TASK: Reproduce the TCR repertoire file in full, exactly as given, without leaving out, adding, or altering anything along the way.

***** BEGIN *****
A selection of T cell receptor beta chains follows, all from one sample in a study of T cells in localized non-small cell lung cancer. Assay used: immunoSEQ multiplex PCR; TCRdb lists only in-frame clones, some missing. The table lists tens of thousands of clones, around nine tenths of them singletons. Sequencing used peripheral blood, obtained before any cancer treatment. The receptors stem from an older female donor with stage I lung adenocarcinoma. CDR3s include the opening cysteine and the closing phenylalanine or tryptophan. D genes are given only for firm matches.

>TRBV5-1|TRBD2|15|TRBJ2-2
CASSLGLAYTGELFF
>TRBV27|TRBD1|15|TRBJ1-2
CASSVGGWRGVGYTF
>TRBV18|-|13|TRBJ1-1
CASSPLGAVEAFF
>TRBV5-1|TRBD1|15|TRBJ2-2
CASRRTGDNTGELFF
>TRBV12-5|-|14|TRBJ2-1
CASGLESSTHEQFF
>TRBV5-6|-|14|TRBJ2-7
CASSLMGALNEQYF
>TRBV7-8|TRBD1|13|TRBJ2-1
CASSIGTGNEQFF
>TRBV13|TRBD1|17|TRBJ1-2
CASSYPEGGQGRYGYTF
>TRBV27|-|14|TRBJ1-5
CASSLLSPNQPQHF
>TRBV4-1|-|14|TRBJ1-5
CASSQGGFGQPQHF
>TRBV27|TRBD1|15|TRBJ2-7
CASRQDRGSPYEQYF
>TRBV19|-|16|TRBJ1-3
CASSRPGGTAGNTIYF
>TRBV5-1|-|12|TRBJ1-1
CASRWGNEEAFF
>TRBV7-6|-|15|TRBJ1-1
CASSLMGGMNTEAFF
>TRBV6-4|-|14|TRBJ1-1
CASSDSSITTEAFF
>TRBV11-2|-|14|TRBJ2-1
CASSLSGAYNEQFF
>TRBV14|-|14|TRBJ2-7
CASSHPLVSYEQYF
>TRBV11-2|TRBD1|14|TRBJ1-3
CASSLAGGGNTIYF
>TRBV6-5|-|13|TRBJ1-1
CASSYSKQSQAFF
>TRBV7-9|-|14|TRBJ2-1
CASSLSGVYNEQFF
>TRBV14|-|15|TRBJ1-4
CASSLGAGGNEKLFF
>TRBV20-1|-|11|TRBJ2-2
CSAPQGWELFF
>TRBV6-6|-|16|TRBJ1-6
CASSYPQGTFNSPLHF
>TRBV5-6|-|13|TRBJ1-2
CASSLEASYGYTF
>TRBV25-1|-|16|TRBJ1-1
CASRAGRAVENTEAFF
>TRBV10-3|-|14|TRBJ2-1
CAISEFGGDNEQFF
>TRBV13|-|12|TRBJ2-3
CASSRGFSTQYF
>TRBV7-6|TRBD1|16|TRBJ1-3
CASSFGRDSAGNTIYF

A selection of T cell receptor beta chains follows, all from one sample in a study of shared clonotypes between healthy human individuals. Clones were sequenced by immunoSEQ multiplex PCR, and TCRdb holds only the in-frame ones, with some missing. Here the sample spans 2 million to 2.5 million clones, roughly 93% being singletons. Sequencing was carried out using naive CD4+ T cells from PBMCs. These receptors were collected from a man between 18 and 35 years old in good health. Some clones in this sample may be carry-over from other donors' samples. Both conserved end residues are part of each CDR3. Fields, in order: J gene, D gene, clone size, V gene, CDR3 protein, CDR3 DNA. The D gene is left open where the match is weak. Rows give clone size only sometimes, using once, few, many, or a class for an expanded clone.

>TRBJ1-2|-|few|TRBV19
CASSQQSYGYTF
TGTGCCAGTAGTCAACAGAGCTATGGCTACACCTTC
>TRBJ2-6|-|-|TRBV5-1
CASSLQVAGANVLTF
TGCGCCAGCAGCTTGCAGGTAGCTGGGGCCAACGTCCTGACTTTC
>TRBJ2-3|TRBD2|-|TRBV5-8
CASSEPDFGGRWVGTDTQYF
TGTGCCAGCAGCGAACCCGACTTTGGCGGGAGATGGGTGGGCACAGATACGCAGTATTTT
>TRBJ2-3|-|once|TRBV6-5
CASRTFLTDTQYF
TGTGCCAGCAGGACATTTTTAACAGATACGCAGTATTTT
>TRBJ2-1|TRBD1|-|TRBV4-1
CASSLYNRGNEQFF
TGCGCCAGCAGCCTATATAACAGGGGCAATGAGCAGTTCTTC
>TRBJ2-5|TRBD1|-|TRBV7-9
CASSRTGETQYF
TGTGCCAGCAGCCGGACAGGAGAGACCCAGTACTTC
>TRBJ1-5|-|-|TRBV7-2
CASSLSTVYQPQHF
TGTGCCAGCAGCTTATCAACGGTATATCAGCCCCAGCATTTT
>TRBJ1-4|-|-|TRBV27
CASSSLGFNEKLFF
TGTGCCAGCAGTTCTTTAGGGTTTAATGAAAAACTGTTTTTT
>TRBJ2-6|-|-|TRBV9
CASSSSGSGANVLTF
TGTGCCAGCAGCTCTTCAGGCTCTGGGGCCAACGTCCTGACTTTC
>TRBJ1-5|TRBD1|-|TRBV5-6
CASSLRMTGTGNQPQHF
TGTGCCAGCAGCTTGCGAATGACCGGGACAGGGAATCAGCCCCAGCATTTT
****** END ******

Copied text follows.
A selection of T cell receptor beta chains follows, all from one sample in a study of T cells in localized non-small cell lung cancer. Assay used: immunoSEQ multiplex PCR; TCRdb lists only in-frame clones, some missing. The table lists tens of thousands of clones, around nine tenths of them singletons. Sequencing used peripheral blood, obtained before any cancer treatment. The receptors stem from an older female donor with stage I lung adenocarcinoma. CDR3s include the opening cysteine and the closing phenylalanine or tryptophan. D genes are given only for firm matches.

>TRBV5-1|TRBD2|15|TRBJ2-2
CASSLGLAYTGELFF
>TRBV27|TRBD1|15|TRBJ1-2
CASSVGGWRGVGYTF
>TRBV18|-|13|TRBJ1-1
CASSPLGAVEAFF
>TRBV5-1|TRBD1|15|TRBJ2-2
CASRRTGDNTGELFF
>TRBV12-5|-|14|TRBJ2-1
CASGLESSTHEQFF
>TRBV5-6|-|14|TRBJ2-7
CASSLMGALNEQYF
>TRBV7-8|TRBD1|13|TRBJ2-1
CASSIGTGNEQFF
>TRBV13|TRBD1|17|TRBJ1-2
CASSYPEGGQGRYGYTF
>TRBV27|-|14|TRBJ1-5
CASSLLSPNQPQHF
>TRBV4-1|-|14|TRBJ1-5
CASSQGGFGQPQHF
>TRBV27|TRBD1|15|TRBJ2-7
CASRQDRGSPYEQYF
>TRBV19|-|16|TRBJ1-3
CASSRPGGTAGNTIYF
>TRBV5-1|-|12|TRBJ1-1
CASRWGNEEAFF
>TRBV7-6|-|15|TRBJ1-1
CASSLMGGMNTEAFF
>TRBV6-4|-|14|TRBJ1-1
CASSDSSITTEAFF
>TRBV11-2|-|14|TRBJ2-1
CASSLSGAYNEQFF
>TRBV14|-|14|TRBJ2-7
CASSHPLVSYEQYF
>TRBV11-2|TRBD1|14|TRBJ1-3
CASSLAGGGNTIYF
>TRBV6-5|-|13|TRBJ1-1
CASSYSKQSQAFF
>TRBV7-9|-|14|TRBJ2-1
CASSLSGVYNEQFF
>TRBV14|-|15|TRBJ1-4
CASSLGAGGNEKLFF
>TRBV20-1|-|11|TRBJ2-2
CSAPQGWELFF
>TRBV6-6|-|16|TRBJ1-6
CASSYPQGTFNSPLHF
>TRBV5-6|-|13|TRBJ1-2
CASSLEASYGYTF
>TRBV25-1|-|16|TRBJ1-1
CASRAGRAVENTEAFF
>TRBV10-3|-|14|TRBJ2-1
CAISEFGGDNEQFF
>TRBV13|-|12|TRBJ2-3
CASSRGFSTQYF
>TRBV7-6|TRBD1|16|TRBJ1-3
CASSFGRDSAGNTIYF

A selection of T cell receptor beta chains follows, all from one sample in a study of shared clonotypes between healthy human individuals. Clones were sequenced by immunoSEQ multiplex PCR, and TCRdb holds only the in-frame ones, with some missing. Here the sample spans 2 million to 2.5 million clones, roughly 93% being singletons. Sequencing was carried out using naive CD4+ T cells from PBMCs. These receptors were collected from a man between 18 and 35 years old in good health. Some clones in this sample may be carry-over from other donors' samples. Both conserved end residues are part of each CDR3. Fields, in order: J gene, D gene, clone size, V gene, CDR3 protein, CDR3 DNA. The D gene is left open where the match is weak. Rows give clone size only sometimes, using once, few, many, or a class for an expanded clone.

>TRBJ1-2|-|few|TRBV19
CASSQQSYGYTF
TGTGCCAGTAGTCAACAGAGCTATGGCTACACCTTC
>TRBJ2-6|-|-|TRBV5-1
CASSLQVAGANVLTF
TGCGCCAGCAGCTTGCAGGTAGCTGGGGCCAACGTCCTGACTTTC
>TRBJ2-3|TRBD2|-|TRBV5-8
CASSEPDFGGRWVGTDTQYF
TGTGCCAGCAGCGAACCCGACTTTGGCGGGAGATGGGTGGGCACAGATACGCAGTATTTT
>TRBJ2-3|-|once|TRBV6-5
CASRTFLTDTQYF
TGTGCCAGCAGGACATTTTTAACAGATACGCAGTATTTT
>TRBJ2-1|TRBD1|-|TRBV4-1
CASSLYNRGNEQFF
TGCGCCAGCAGCCTATATAACAGGGGCAATGAGCAGTTCTTC
>TRBJ2-5|TRBD1|-|TRBV7-9
CASSRTGETQYF
TGTGCCAGCAGCCGGACAGGAGAGACCCAGTACTTC
>TRBJ1-5|-|-|TRBV7-2
CASSLSTVYQPQHF
TGTGCCAGCAGCTTATCAACGGTATATCAGCCCCAGCATTTT
>TRBJ1-4|-|-|TRBV27
CASSSLGFNEKLFF
TGTGCCAGCAGTTCTTTAGGGTTTAATGAAAAACTGTTTTTT
>TRBJ2-6|-|-|TRBV9
CASSSSGSGANVLTF
TGTGCCAGCAGCTCTTCAGGCTCTGGGGCCAACGTCCTGACTTTC
>TRBJ1-5|TRBD1|-|TRBV5-6
CASSLRMTGTGNQPQHF
TGTGCCAGCAGCTTGCGAATGACCGGGACAGGGAATCAGCCCCAGCATTTT